that an outside salesman, in your industry, could make $40,000 per year.
And a bookkeeper usually charges $15 per hour. The salesman might very
well work 50 hours at this job to earn this salary. If a bookkeeper
would work 10 hours per week doing the bookkeeping that would mean 520
hours per year (10 hours x 52) times $15.00 per hour which comes to
$7800 per year for the bookkeeper. The two Fair Market Salaries would
come to $47,800 ($40,000 + $7,800).

Sometimes the market salaries
are not so easy to figure. Lets take an owner who owns a 99-cent
discount type store. This shopkeeper works 70 hours per week behind a
counter in the store. You can hire a counter person for $7.00 per hour
so this becomes (70 hrs x $7.00 per hour x 52 weeks).

Then you
start discussing that this $7.00 per hour counter person would not be
able to do the buying. You might want to figure a purchasing agent's
salary. This can be done or you can just do simple numbers, leaving the
salary only based on a counter person's wages.

DOING THE MATH

By
now you have the information to come up with numbers to put into the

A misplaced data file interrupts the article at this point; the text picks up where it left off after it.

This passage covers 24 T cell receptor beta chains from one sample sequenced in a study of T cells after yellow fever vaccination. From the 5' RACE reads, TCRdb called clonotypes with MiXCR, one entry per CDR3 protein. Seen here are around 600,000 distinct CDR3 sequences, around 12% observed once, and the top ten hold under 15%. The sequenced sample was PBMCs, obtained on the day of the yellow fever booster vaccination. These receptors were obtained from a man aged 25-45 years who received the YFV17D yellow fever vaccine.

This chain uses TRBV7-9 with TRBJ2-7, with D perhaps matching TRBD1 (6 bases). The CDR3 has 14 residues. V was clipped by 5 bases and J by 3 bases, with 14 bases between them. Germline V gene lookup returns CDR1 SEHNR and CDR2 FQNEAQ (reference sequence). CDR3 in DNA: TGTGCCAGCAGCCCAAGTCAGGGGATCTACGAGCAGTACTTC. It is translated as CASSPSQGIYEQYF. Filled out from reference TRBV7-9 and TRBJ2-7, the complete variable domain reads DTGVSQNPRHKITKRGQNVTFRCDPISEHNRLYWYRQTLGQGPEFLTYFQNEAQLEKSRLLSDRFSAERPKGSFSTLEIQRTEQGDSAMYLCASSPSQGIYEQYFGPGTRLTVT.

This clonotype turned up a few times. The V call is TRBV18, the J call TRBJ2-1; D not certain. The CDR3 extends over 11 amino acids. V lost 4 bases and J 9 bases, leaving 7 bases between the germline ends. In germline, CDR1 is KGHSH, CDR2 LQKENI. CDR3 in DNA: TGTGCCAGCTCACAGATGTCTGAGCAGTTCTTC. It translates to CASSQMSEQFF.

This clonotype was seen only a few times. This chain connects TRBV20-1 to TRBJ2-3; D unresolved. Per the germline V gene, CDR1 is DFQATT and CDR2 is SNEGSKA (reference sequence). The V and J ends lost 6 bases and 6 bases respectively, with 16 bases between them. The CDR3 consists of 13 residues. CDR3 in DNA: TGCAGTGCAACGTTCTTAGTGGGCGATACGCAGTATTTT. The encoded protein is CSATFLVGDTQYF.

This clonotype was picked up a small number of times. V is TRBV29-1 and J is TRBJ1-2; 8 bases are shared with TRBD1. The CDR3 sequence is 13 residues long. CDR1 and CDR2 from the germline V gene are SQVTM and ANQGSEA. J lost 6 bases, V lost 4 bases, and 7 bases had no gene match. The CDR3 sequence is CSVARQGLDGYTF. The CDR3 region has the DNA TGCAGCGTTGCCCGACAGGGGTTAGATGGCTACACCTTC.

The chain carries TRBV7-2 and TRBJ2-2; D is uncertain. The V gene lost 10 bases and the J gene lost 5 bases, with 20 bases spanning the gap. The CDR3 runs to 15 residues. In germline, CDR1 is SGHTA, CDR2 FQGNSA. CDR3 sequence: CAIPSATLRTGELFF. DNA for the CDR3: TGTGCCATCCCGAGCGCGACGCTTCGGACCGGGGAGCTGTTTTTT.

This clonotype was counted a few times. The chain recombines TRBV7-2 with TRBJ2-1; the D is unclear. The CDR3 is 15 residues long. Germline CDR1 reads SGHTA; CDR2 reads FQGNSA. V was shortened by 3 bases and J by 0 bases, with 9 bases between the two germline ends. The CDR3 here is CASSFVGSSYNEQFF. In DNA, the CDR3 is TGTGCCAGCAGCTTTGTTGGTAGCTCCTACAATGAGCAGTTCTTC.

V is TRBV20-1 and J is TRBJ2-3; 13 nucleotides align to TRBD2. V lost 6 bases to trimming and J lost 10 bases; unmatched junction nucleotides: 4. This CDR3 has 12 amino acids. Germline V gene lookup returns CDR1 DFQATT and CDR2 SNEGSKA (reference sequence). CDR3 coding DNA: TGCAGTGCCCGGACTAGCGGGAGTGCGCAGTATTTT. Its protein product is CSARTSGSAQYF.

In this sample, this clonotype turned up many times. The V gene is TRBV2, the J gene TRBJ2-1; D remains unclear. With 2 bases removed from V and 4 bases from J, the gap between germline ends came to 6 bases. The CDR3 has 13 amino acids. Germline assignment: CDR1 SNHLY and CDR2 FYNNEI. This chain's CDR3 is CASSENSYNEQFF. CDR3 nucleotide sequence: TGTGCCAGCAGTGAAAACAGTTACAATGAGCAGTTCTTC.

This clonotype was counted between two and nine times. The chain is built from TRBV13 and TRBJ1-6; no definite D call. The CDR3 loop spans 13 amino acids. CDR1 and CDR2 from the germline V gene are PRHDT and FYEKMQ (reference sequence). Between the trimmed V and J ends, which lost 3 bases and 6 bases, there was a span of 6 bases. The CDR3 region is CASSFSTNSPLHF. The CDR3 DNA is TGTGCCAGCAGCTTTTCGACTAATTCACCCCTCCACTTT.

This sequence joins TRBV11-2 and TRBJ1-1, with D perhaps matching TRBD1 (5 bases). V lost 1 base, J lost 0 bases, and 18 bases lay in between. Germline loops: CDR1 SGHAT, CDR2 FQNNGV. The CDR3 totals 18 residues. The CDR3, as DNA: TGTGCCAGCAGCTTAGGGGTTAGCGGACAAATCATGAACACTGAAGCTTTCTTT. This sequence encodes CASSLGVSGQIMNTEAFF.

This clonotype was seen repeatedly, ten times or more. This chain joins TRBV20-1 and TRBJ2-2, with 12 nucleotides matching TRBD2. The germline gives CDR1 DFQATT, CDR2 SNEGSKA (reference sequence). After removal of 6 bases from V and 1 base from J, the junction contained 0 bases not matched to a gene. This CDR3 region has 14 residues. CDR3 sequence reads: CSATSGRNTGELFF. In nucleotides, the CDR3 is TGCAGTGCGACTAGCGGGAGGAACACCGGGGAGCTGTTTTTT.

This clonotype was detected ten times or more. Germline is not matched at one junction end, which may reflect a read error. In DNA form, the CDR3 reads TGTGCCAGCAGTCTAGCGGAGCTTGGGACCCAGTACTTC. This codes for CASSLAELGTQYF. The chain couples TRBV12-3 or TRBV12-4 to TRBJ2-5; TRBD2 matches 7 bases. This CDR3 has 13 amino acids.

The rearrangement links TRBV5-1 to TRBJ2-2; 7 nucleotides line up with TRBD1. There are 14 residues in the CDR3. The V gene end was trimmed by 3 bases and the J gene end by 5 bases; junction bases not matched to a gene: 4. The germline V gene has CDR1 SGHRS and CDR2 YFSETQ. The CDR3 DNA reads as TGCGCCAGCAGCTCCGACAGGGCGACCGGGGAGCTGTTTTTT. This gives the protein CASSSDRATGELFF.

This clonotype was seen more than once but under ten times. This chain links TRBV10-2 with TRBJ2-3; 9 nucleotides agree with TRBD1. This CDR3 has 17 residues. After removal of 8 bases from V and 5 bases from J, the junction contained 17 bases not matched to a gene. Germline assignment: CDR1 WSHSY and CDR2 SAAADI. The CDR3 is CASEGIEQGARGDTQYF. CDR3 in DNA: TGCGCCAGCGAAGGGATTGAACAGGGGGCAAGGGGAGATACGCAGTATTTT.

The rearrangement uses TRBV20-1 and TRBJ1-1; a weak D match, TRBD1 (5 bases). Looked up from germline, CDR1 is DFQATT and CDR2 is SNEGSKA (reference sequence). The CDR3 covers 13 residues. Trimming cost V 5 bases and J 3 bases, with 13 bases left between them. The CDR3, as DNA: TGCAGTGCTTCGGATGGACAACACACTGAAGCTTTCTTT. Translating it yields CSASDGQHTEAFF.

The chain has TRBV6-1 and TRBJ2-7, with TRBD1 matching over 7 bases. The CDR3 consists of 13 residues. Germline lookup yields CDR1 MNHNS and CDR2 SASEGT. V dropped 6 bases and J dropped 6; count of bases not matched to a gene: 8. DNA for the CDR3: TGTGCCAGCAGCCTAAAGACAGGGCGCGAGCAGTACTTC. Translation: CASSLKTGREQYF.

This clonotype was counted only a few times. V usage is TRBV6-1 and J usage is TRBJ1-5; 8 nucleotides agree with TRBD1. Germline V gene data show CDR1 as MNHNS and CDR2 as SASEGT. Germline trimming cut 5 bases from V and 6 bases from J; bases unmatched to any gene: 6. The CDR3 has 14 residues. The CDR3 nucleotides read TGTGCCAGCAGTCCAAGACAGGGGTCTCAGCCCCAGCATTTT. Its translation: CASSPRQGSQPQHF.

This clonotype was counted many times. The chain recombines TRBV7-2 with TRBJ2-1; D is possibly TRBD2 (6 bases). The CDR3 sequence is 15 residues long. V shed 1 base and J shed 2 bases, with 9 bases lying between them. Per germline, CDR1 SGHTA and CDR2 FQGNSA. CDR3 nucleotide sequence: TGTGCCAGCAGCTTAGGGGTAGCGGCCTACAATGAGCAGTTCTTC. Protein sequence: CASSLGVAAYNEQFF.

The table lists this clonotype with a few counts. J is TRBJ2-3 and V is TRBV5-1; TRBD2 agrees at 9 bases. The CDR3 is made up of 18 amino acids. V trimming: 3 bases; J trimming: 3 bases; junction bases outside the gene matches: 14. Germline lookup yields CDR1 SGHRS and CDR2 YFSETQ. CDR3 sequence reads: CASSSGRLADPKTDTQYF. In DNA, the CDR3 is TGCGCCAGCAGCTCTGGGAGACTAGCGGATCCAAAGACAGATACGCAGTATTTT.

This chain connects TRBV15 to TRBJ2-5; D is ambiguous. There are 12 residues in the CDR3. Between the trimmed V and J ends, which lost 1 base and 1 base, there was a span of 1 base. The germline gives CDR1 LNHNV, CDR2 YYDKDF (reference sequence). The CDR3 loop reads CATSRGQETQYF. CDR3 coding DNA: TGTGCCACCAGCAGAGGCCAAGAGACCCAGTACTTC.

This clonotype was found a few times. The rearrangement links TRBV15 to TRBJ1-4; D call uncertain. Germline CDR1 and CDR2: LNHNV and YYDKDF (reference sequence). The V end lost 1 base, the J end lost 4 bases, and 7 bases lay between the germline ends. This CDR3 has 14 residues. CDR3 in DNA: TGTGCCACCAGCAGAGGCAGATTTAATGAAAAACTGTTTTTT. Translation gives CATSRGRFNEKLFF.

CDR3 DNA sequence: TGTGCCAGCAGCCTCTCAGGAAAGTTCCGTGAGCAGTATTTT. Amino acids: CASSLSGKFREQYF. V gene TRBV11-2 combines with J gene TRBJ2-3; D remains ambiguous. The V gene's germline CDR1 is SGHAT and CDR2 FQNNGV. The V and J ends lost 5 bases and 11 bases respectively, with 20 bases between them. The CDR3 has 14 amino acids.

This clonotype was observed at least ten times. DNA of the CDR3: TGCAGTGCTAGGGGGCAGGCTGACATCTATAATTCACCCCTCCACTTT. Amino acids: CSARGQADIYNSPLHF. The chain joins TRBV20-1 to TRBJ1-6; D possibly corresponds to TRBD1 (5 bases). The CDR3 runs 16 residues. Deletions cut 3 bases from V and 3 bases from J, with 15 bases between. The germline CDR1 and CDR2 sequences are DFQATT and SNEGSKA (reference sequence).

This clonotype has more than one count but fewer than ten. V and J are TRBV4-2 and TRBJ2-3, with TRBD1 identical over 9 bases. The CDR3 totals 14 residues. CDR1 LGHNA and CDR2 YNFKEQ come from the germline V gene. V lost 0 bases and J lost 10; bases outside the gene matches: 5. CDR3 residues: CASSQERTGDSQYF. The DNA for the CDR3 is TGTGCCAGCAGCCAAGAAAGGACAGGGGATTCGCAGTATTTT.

formula. Let us create a scenario. This was a transmission shop. The
customers pay COD-upon pick up of the car. The parts inventory is from
old transmissions and show on the books as worth nothing. The
seller-owner is asking $75,000 for this business that he is able to
takes out $50,000 in profit or benefits. In an interview, the owner
mentioned that if a buyer will put $40,000 as a down payment he would
carry the $35,000 balance at 5% interest for 5 years. By observation, we
can see that the current owner sits in the office and does the
bookkeeping, orders parts and makes bank deposits. He has a manager who
bids jobs and handles production. No one is going out and calling on
prospective business, which is one thing the owner should be doing with